'Reservoir' was made over a month and a half with Peter Katis at his home studio in Bridgeport, Connecticut. The band chose Peter because of the great sound he got on The National and Interpol albums, and it turned out to be a pretty good choice. Fanfarlo's previous work - four independent singles released on four independent labels - had, out of necessity, largely been the solitary work of Simon, tinkering away late into the night. Working with Peter was the first opportunity to properly explore what could be accomplished in the studio when everything is finally available to you. As good as they had seemed on Talking Backwards (Fortuna Pop), You Are One Of The Few Outsiders Who Really Understands Us (Fandango), Fire Escape (White Heat) and Harold T Wilkins (Felt Tip), it was as nought to the leaps and bounds they would come on in the few shorts weeks in New England. "I always thought big with this band. Wanting to make music that everyone would love, which always seemed like a realistic expectation, given the response we got to our live performances. But although I hoped a producer might be the answer to flat recordings, it was an amazing relief to be able to say, yes, this is what it should sound like." Cathy is equally enthusiastic about what the producer brought to proceedings, "Peter would find the right sound straight away and just throw it up there [on the mixing desk]. I started thinking that it could be up there with 'Yankee Hotel Foxtrot' [Wilco's breakthrough album] and become much more than just a series of songs. Ah yes, influences. Simon started out as a teenager with the whole Elephant Six scene out of Athens, Georgia (Olivia Tremor Control, Of Montreal and especially Neutral Milk Hotel). He dabbled with the periphery of Gothenburg's indie scene, writing psych tunes for his older brother's Beatles-ian words and listening to Orange Juice and Pavement, before discovering a new way of approaching music when first encountering the East Coast sounds of Clap Your Hands, Arcade Fire, Sufjan Stevens, Beirut, and their progenitors Talking Heads. These influences kind of stick, but whereas much of that music was ruled by the head, the primary function of Fanfarlo definitely operates in, and on, the heart. Throughout 'Reservoir' one is constantly lifted and transported by the sheer loveliness of what you are hearing.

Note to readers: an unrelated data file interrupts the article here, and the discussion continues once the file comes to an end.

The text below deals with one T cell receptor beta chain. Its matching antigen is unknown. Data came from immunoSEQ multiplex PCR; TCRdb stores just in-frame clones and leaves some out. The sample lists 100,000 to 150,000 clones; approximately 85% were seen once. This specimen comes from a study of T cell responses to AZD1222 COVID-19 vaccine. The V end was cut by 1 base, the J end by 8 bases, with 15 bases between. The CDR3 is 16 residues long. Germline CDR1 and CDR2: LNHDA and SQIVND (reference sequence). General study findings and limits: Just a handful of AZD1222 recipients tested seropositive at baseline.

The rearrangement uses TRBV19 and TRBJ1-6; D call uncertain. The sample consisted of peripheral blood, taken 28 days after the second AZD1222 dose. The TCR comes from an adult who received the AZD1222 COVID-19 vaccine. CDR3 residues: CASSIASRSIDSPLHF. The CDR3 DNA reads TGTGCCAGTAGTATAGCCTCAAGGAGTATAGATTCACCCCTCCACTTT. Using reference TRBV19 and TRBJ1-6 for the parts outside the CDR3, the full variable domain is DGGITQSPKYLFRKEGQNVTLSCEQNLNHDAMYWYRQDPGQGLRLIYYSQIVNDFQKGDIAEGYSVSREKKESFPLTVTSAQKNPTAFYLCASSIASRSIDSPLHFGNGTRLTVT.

There is no doubt that all of Fanfarlo are clever and bookish coves, but when they come together to make music, they function on gut level. Again and again the band find ways to mirror the impotent fury of the words, with a trapped and spiralling guitar line, an insistently hammered piano chord, or an ominous stomp, only to then fracture the edifice with a breakout of musical emotion. The fervour with which they play is stirring and becomes infectious; the feeling akin to being underwater too long and bursting for that first gasp of air... which might be appropriate for all the water-y imagery that floods 'Reservoir'. Elsewhere, the songwriting is tinged with Northern Soul, Motown, even Dexy's-ish tropes; the celebration evoked by the driving, propulsive rhythms of, say, Fire Escape, set against the lyrical circumlocutions of Simon's nebulous poetry. Even when they party it seems they have a tear in their eye. So there you have it. Fanfarlo, named for a Baudelaire novella, have turned in a classic debut (in Peter's attic, no less). And now perhaps their lives can start.